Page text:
The Human Cost of Short-Sighted Policy

On Monday Mom’s social worker called to say that the program she works under was about to lose almost 90% of its funding, which comes from King County.  This kind of a cut would functionally eliminate the program for nearly all of the 150 (of the most vulnerable/severely mentally ill) people who use their services.  My mom will be much less likely to receive medical care, protection, food, and down the road, housing, if these cuts are enacted.

The bottom line is that the mentally ill are already so vulnerable; taking away their services makes them more so.  For instance, “mentally ill homeless people are two to three times more likely to be the victim of crimes. Thieves see them as an easy mark and prey on homeless people who receive social security checks. Mentally ill homeless females are more likely to be raped. Murder is also more likely for mentally ill homeless people as many lack the survival skills needed for life on the streets.” (See this site for more info.)

It’s a national shame caused by short-sighted policies.  According to Mike Nichols, “at any given time, there are many more people with untreated severe psychiatric illnesses living on America’s streets than are receiving care in hospitals.”  And these people cycle between shelters, jails, and treatment facilities, costing more and more than if they were properly cared for.  When money is short, they are out on the street with very few services to help them cope.

The reality is that King County (like many places across the country) has a big problem and the Executive has an unenviable job.  They’re implementing cuts across the board, and also finding ways to eke out more efficiency.  But the bottom line is we’re in a crisis.  There are a number of essential programs for seniors, domestic violence victims, the Sheriff’s office, etc. that are under fire.

And yet, the gap between the rich and the poor in the United States grew the largest amount on record, according to census records, and Americans have the greatest gap among Western industrialized nations.  In my state, voters don’t want a more equitable taxation system.  And this is the result: the most vulnerable lose out again.  Is our system really working?  Not for my mom.  And not for the 150,000 to 200,000 mentally ill homeless like her.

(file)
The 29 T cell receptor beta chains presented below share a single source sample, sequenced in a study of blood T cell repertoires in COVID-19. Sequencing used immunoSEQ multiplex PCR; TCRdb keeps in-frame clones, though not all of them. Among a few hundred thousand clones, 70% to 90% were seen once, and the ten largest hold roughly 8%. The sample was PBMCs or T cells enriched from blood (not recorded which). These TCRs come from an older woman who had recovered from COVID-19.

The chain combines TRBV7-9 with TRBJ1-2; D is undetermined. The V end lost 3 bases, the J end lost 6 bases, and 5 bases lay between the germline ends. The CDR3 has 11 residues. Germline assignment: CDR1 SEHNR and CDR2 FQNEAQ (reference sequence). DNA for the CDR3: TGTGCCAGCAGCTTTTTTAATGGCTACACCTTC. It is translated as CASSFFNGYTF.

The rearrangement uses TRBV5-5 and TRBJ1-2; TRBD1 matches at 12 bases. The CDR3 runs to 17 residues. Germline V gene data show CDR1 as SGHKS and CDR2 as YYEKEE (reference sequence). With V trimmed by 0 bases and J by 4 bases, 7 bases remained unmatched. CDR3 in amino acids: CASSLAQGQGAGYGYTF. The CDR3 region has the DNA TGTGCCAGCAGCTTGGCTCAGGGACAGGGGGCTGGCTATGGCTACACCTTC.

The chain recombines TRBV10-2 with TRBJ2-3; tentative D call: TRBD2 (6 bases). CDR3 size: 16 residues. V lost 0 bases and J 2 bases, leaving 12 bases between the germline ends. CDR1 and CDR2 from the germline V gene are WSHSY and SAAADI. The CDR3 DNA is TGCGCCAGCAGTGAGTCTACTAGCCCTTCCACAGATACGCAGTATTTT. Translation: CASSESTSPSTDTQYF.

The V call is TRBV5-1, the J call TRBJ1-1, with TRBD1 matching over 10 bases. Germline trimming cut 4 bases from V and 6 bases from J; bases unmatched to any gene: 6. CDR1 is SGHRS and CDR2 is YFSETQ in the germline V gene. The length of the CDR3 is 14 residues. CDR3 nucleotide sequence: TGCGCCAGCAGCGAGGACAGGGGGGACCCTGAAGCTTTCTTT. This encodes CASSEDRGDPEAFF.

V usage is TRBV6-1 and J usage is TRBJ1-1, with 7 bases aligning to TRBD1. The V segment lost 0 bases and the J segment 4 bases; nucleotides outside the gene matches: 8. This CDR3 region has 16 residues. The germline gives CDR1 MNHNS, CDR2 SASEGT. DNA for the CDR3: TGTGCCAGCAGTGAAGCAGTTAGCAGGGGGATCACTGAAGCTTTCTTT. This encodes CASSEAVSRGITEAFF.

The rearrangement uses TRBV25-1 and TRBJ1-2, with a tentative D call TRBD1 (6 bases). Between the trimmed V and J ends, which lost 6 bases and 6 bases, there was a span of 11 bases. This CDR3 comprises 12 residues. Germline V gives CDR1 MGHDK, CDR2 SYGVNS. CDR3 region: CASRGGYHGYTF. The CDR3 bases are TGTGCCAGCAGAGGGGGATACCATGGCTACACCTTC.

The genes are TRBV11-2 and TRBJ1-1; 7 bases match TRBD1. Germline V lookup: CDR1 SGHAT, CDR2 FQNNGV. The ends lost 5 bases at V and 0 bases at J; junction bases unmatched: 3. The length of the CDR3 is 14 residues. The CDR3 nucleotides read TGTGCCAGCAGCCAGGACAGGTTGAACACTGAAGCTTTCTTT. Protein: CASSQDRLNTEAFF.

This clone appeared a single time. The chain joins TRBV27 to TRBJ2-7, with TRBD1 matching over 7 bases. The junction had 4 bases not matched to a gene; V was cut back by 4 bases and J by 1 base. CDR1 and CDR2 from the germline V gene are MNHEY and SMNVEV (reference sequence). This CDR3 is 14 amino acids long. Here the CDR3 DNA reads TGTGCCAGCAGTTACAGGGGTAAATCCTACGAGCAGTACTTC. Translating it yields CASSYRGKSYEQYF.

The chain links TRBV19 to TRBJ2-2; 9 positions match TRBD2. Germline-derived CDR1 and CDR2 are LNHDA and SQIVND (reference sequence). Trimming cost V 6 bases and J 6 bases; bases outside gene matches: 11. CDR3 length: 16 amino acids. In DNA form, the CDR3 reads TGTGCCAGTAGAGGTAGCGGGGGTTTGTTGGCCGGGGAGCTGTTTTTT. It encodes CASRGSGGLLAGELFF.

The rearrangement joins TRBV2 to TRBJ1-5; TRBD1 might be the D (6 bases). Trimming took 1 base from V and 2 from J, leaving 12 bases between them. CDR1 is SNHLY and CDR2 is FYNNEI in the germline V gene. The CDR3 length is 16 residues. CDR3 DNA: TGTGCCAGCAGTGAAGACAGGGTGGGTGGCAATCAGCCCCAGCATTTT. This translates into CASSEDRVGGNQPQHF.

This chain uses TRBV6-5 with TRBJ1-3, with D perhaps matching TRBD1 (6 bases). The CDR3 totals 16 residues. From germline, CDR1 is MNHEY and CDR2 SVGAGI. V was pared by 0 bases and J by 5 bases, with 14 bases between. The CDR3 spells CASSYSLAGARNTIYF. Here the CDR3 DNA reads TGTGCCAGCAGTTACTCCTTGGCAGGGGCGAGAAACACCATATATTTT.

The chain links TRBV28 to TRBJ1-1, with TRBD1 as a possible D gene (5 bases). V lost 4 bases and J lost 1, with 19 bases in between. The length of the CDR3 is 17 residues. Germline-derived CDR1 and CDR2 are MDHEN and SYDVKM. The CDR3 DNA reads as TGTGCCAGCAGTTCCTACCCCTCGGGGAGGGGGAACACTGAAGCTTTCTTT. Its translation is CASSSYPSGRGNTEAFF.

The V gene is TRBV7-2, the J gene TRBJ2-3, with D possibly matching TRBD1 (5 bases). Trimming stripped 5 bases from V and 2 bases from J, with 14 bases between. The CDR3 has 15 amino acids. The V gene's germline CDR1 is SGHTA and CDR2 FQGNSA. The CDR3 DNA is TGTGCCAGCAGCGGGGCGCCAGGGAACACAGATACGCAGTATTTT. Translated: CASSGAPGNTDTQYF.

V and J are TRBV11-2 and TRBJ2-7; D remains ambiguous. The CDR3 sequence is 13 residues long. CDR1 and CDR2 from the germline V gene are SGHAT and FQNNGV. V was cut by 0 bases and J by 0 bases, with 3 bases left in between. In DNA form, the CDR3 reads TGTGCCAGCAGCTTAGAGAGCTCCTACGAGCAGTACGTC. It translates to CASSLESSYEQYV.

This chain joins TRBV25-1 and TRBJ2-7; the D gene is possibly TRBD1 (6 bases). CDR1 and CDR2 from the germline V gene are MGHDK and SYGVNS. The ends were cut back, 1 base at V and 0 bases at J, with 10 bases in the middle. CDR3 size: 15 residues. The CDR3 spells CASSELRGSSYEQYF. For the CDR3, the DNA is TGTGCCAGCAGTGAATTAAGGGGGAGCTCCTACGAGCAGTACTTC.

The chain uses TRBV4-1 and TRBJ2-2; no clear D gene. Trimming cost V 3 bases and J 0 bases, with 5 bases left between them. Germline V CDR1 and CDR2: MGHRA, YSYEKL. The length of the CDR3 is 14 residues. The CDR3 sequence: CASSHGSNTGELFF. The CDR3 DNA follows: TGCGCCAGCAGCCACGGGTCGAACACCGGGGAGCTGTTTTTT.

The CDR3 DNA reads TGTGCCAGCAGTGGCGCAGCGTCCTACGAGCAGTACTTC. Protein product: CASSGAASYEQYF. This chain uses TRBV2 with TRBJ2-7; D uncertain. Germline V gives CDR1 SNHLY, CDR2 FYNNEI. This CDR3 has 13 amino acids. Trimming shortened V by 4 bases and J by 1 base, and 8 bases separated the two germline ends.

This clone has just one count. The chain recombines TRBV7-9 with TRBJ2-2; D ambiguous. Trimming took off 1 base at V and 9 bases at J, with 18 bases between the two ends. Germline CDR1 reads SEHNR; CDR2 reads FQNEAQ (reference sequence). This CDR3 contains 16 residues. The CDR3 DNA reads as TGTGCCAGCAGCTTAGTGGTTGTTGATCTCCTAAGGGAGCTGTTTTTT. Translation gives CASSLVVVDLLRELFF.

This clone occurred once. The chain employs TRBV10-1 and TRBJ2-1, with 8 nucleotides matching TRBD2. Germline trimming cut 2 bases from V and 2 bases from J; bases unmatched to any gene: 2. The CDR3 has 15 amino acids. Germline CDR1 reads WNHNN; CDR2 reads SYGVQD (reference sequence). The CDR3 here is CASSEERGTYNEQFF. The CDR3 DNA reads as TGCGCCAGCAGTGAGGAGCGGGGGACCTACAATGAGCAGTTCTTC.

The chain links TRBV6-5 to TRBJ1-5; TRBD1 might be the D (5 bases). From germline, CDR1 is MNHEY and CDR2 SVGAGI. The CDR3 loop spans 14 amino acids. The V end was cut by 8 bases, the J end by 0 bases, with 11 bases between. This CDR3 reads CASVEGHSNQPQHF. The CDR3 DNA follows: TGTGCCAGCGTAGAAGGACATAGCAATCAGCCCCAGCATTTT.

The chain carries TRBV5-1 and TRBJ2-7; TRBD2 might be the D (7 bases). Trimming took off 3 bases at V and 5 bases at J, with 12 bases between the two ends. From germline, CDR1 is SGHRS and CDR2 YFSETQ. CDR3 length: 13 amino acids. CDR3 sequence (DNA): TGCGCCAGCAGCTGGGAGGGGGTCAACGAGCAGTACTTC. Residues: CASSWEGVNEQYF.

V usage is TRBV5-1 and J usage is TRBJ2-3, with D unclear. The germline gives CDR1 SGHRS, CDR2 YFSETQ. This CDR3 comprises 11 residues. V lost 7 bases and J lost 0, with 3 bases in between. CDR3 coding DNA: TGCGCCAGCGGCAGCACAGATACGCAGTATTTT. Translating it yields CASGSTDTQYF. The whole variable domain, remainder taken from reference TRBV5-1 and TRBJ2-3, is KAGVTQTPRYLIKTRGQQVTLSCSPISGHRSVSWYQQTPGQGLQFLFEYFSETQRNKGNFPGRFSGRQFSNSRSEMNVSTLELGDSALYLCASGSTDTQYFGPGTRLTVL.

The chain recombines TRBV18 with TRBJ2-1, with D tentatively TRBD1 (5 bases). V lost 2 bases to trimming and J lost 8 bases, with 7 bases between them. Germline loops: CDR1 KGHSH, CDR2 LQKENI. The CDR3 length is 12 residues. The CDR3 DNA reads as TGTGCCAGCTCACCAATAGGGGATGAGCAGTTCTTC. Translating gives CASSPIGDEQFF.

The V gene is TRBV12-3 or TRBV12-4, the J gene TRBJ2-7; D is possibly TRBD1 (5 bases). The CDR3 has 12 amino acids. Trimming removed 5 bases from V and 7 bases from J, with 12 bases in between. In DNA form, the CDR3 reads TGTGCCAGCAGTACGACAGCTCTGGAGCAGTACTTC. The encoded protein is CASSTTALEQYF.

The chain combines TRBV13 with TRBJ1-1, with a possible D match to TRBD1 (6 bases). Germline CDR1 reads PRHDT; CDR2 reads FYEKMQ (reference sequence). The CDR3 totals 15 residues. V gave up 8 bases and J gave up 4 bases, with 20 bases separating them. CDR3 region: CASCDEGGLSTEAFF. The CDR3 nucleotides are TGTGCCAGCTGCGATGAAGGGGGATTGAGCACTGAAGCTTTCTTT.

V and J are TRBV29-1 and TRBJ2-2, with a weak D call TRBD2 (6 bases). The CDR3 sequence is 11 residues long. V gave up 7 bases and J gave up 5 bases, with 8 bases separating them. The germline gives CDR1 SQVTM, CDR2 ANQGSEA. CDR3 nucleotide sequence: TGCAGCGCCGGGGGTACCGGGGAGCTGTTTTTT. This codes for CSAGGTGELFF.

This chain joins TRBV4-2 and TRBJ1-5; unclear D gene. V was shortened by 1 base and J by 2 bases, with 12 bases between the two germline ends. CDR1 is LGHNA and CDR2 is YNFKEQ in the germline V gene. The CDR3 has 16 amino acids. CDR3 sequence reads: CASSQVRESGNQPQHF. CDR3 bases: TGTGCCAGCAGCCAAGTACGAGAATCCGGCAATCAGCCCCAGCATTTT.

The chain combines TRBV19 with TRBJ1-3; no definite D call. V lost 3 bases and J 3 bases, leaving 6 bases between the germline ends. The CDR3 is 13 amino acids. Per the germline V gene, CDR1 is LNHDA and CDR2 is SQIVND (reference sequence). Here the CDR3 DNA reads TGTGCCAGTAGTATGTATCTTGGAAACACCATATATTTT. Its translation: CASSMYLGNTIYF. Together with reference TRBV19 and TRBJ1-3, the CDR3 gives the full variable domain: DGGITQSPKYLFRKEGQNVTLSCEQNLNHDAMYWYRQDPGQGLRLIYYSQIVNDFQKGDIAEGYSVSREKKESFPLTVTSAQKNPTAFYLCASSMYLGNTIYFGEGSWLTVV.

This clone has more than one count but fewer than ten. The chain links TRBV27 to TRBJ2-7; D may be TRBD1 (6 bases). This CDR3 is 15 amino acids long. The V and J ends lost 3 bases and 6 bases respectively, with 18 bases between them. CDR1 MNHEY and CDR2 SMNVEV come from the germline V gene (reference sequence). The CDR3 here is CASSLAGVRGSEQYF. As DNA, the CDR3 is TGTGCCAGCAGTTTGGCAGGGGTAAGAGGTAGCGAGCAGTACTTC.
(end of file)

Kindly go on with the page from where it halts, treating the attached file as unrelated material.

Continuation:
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2 thoughts on “The Human Cost of Short-Sighted Policy”

  1. Penny,

    This is a powerful reminder that public policy is not an abstraction, to be swung around like pugil sticks at political opponents or invoked like a shibboleth in election season. It touches our lives and the lives of our fathers and mothers and neighbors. Your post also reminded me of something I learned from the organization Sojourners a long time ago – probably the best thing I learned from Sojourners – and that is that budgets are moral documents. They reflect where our priorities are as a community, and so often our priorities don’t seem to be with the most vulnerable among us.

    I can’t imagine the powerful emotions you must experience as you see this play out. I hope and pray that everything turns out alright for your mom, and for everyone else in her situation in King County.

  2. Thanks so much John. It’s never been easy to talk about this stuff, and having responses like this make it easier every time. Thank you so very much for your thoughts and prayers.

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